The SAFPF's were initially linked to the CSCD's across the state which provided offender (clients) for the program beds. Originally, the state ran two of the facilities and the vendors got the rest. Oddly enough, the State run facilities had better track records than most of the vendor run facilities. What was missing was the proposed aftercare where the "graduates" of the program would become part of the leadership in the community for others who had completed the program and wanted to follow through on their treatment and sobriety with like minded "graduates". Since that never materialized, most of the aftercare became AA and NA programs. While the SAFPF model incorporated many of the 12 step concepts, it also encouraged a strong sense of community among the "clients". When that same type of community was not in the freeworld upon their dischrged, the "aftercare" component of the program went away. The effect was recidivism for many who could not make it on their own. The aftercare component becomes critical as the programs are shortened in length so that more offenders are run through them. The clients from the CSCD's also tended to be more compliant than the parolees, because they could end up facing the judge again if they failed to participate in the program. Taking someone back to see the judge in the fourth month was often just the stimulation they needed to get serious or get revoked. Also, even in the 90's, recruitment of licensed chemical dependency counselors was very difficult, especially in rural areas of Texas. Over the years, the supply of those counselors has lessened dramatically. Staffing all the proposed treatment beds with licensed and experienced staff is almost impossible because it takes a special kind of CD counselor to work within a Therapeutic Community model. Many came and went, because the community model was so unusual.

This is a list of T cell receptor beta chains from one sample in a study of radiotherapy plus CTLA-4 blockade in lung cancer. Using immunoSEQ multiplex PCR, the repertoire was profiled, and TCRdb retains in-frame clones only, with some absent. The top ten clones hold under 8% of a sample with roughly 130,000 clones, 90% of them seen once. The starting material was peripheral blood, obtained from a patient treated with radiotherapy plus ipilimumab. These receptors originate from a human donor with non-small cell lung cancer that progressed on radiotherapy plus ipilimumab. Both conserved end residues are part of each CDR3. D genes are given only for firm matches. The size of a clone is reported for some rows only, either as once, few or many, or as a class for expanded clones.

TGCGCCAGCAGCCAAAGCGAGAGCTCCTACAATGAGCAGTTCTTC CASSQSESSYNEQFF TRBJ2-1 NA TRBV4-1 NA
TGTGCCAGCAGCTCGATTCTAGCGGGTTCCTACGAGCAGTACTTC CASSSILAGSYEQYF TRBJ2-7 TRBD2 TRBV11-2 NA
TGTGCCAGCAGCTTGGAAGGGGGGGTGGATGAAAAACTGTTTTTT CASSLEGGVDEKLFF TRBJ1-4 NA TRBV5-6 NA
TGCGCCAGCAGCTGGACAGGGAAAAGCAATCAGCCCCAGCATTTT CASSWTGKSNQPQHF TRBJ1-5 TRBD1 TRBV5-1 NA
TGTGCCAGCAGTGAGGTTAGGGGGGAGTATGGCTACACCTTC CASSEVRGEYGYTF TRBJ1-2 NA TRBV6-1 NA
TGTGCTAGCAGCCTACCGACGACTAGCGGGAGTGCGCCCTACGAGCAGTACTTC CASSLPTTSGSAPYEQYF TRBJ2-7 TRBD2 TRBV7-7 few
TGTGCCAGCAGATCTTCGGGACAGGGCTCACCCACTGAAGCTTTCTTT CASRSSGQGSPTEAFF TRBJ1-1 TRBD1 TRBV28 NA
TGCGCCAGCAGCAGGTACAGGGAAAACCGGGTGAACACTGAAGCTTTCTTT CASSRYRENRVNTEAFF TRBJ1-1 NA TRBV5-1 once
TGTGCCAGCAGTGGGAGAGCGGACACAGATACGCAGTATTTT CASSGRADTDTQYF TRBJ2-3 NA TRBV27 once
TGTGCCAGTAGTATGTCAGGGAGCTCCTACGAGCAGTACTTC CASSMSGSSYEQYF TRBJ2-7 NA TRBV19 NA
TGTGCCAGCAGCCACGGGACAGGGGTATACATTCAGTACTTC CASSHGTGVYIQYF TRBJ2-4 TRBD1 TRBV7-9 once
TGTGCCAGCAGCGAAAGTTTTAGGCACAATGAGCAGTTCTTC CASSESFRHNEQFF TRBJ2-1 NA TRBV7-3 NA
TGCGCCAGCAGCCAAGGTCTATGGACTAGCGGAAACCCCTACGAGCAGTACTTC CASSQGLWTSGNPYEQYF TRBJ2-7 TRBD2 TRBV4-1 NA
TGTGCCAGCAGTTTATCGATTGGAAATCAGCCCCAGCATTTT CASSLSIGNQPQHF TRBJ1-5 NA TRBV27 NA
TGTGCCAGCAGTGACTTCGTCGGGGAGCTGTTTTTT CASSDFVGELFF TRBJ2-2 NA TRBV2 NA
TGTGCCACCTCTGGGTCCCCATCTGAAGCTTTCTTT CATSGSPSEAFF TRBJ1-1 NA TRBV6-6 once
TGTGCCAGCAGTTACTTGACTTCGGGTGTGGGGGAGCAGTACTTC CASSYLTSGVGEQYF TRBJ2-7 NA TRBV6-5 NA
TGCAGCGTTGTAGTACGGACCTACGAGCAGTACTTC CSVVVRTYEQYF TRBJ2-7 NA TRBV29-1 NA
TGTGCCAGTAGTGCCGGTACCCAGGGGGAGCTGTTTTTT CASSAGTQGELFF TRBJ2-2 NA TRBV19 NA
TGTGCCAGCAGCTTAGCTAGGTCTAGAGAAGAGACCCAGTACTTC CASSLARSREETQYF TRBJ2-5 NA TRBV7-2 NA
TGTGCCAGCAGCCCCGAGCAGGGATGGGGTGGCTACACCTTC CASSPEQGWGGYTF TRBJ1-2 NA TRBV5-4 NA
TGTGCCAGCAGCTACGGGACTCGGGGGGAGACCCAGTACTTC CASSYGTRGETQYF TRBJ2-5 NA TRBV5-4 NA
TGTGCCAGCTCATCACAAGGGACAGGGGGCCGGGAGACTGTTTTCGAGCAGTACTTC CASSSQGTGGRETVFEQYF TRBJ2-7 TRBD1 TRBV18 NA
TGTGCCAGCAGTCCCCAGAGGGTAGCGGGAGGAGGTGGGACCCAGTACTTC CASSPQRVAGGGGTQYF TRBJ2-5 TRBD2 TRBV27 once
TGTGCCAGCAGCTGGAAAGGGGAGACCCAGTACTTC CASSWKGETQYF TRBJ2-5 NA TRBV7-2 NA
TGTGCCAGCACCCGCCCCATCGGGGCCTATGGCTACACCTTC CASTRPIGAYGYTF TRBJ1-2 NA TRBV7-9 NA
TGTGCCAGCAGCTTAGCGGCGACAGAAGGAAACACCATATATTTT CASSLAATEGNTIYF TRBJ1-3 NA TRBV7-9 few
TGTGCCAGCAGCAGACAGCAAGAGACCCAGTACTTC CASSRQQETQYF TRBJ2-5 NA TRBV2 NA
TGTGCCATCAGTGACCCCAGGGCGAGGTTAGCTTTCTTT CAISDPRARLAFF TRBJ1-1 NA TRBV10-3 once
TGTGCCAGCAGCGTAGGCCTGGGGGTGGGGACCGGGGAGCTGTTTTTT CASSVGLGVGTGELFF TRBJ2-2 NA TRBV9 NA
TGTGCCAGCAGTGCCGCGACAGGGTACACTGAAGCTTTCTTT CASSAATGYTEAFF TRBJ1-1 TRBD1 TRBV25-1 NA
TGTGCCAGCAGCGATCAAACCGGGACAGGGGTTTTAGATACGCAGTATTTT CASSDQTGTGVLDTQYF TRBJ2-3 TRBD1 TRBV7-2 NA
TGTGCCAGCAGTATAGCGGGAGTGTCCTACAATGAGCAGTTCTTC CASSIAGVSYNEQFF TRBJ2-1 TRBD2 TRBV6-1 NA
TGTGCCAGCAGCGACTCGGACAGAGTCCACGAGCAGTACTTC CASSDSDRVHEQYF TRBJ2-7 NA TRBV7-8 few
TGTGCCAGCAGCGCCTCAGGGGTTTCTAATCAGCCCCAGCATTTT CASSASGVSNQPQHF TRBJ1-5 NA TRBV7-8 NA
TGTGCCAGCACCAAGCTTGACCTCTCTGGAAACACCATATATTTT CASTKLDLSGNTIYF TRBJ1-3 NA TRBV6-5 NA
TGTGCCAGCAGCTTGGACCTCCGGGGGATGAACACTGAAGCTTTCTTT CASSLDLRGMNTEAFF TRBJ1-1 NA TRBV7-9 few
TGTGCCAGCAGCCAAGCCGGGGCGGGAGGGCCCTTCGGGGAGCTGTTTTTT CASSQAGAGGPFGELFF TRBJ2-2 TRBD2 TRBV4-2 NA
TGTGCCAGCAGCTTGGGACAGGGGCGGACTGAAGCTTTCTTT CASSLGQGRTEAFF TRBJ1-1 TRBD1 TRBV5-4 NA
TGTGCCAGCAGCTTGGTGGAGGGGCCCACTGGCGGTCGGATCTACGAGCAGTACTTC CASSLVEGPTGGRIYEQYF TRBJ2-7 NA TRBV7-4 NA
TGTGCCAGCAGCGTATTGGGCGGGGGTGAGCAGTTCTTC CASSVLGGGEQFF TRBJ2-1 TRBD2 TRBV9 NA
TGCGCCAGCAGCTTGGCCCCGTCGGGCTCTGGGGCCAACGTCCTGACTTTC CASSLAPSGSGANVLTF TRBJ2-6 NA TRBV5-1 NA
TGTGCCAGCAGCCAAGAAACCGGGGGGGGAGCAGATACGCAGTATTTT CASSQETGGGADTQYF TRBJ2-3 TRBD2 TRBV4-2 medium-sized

centraltxdem said...

to 9:06

and staffing with good people is only going to get worse. When the state decided to make LCDCs semi-professional and require some college (2 yrs), it was great. But they turned around and created a new license thru CJ that requires no college but will be enough to "counsel" people in TTCs and SAFP.

sunray's wench said...

We have a friend with a well documented drug problem, who has been to prison twice in the past 5 years but who never received ANY counselling or treatment at all while there. He is now living on the streets in Waco waiting for a bed in a 90-day treatment centre.

Put the staff you have straight into the TDCJ units to work with the people who want to get and stay clean, and then you wont have to worry about opening new treatment facilities.

Anonymous said...

I received my degree in Substance Abuse counseling (a 2 year associates degree). The state requires an additional 2 years of internship, or 4000 hrs, for LCDC licensure. That's a four year investment. I know some LCDC's that are making $8.00 an hour. Many quit the profession for that reason.
Personally, I wish that I have never gone down that road. There's a reason LCDC's are as rare as hens teeth. They can't hang.
Rehabilitation and recovery for addiction is simply not our states priority list. Keeping our prison's at max capacity produces big money for the state... that why nothing changes.And..That's the bottom line.

Anonymous said...

There has been a shortage of LCDCs and other treatment professionals in Texas for quite a few years. TDCJ and TYC have long had problems filling vacancies in the programs existing prior to this initiative. The pay has been awful given the level of expertise it takes to deal with this population. The number of LCDCs has gone down steadily for a number of years. This is but another case of the legislature's failure to look at the larger picture - available resources (LCDCs and QCCs). If they had looked at the number of available professionals in the state, they would have known that it would be near impossible to implement these programs.